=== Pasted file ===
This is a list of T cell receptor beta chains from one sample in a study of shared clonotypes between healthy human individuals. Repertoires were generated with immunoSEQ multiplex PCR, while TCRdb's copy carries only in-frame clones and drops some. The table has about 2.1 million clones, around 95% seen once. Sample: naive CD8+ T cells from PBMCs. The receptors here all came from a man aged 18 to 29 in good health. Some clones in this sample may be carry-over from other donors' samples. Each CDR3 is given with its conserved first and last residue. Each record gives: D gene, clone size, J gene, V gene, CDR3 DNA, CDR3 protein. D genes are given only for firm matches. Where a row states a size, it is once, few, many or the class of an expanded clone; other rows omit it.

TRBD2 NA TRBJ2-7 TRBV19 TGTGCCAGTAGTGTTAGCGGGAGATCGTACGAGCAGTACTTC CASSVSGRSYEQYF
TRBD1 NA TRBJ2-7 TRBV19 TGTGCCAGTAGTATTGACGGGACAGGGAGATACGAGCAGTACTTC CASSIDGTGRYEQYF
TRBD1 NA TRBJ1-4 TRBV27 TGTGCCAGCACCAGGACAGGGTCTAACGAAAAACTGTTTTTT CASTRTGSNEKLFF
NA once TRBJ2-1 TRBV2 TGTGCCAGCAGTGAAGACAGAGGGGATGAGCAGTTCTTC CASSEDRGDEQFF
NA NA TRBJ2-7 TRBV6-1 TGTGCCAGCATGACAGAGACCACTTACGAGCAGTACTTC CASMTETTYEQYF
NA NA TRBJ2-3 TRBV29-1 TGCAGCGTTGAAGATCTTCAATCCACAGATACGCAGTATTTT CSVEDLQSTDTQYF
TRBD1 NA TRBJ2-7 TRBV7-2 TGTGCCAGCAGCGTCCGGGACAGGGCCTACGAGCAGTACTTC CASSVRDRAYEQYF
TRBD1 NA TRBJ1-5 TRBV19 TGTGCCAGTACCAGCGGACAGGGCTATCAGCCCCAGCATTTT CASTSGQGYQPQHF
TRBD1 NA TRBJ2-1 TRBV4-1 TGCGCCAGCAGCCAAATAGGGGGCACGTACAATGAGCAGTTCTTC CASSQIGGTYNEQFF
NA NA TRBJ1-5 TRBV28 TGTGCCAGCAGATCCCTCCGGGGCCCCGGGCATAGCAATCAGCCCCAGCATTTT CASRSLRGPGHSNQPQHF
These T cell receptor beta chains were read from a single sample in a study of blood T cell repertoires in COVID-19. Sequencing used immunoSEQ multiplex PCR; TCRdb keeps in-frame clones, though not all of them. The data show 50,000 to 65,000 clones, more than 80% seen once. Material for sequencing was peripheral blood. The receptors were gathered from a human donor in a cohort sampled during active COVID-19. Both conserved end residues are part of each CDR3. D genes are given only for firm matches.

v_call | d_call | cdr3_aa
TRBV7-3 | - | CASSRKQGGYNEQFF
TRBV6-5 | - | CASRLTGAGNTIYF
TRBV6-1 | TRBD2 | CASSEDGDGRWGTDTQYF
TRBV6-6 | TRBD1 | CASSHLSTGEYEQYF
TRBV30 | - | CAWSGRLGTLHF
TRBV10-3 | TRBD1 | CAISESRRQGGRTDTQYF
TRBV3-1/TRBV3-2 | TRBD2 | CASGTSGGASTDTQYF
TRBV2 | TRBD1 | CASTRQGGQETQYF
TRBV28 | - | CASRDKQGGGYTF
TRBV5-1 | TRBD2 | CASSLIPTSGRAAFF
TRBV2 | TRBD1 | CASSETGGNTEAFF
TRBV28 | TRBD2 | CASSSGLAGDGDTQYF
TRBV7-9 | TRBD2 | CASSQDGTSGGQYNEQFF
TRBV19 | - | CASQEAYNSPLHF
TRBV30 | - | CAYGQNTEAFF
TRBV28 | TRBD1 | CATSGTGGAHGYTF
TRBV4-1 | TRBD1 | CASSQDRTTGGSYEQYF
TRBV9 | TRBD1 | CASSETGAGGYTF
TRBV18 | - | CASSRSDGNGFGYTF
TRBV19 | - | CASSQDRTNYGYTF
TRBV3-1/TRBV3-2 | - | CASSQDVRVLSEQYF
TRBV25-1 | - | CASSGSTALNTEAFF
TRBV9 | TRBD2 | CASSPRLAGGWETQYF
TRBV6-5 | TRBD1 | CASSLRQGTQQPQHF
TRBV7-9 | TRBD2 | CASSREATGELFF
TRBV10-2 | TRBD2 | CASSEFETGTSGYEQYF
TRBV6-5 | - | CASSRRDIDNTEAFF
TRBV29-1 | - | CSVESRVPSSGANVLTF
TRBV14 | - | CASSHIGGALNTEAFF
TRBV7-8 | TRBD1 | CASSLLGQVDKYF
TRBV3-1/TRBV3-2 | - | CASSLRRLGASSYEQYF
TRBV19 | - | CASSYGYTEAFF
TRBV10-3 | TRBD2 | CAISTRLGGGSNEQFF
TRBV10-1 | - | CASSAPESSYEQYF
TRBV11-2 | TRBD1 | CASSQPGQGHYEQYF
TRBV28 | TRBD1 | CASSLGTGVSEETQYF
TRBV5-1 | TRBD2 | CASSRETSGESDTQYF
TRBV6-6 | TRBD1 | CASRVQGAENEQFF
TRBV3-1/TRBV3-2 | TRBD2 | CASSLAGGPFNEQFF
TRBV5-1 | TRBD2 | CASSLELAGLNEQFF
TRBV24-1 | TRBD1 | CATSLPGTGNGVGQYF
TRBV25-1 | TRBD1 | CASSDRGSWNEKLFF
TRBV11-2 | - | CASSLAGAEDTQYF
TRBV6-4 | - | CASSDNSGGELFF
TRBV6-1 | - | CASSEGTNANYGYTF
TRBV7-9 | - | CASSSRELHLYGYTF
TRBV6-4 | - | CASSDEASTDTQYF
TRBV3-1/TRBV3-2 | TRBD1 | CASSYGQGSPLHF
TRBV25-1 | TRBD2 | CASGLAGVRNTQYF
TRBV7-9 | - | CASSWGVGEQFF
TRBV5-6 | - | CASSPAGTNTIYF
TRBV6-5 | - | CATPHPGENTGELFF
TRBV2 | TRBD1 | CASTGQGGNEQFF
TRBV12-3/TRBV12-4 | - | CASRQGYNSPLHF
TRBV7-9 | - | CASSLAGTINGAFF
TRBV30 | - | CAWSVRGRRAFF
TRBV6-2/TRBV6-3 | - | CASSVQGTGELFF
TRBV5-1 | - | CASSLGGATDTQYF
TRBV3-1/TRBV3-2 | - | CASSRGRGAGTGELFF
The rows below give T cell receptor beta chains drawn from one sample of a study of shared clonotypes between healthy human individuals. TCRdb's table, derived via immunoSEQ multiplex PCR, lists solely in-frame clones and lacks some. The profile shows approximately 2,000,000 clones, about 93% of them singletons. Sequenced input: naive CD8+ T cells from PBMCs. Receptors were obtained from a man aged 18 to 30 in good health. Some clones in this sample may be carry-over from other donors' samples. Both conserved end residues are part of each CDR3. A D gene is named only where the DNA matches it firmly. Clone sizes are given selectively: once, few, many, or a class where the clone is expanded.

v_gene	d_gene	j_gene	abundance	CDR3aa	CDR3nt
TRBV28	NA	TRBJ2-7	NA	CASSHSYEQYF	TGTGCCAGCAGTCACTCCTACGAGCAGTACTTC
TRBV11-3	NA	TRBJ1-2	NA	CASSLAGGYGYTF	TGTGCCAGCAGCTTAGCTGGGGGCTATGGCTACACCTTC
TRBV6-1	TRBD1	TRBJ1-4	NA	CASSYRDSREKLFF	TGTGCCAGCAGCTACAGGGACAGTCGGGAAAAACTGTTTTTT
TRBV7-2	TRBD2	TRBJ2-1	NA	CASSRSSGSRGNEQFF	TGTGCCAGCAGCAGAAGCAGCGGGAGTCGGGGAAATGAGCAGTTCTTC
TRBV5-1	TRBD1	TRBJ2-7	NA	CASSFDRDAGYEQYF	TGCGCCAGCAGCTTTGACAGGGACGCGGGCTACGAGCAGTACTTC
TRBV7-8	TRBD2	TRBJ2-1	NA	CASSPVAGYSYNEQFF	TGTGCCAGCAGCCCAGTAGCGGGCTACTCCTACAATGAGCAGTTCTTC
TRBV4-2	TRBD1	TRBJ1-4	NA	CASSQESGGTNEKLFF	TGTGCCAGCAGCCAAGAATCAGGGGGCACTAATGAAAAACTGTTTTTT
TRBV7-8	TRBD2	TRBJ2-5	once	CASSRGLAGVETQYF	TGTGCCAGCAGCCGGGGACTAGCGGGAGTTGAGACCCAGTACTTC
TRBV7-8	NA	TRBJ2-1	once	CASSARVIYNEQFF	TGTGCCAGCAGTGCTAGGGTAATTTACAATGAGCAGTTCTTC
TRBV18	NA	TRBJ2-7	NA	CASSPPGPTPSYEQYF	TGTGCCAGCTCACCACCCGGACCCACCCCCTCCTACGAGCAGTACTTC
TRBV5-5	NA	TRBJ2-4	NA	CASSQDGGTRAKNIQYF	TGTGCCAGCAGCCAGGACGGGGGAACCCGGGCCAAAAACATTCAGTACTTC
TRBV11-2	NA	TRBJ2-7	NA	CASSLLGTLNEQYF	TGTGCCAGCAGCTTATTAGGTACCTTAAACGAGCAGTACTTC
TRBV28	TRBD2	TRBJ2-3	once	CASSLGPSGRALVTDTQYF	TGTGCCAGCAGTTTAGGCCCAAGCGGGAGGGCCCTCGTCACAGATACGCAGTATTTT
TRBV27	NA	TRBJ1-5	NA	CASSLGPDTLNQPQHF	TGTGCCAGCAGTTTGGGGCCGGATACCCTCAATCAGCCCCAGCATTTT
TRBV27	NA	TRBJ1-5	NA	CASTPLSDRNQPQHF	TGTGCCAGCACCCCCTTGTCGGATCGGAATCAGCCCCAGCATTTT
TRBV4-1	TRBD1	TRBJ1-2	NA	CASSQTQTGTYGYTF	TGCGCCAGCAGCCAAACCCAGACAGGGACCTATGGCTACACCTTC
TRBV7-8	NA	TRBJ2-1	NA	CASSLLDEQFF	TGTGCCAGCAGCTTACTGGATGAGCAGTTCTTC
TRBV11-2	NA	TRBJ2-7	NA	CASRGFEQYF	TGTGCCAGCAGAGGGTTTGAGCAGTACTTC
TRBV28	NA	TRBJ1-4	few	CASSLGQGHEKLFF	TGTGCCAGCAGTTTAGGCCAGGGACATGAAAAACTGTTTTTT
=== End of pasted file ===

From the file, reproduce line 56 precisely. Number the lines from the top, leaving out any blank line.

TRBV11-2 | - | CASSLAGAEDTQYF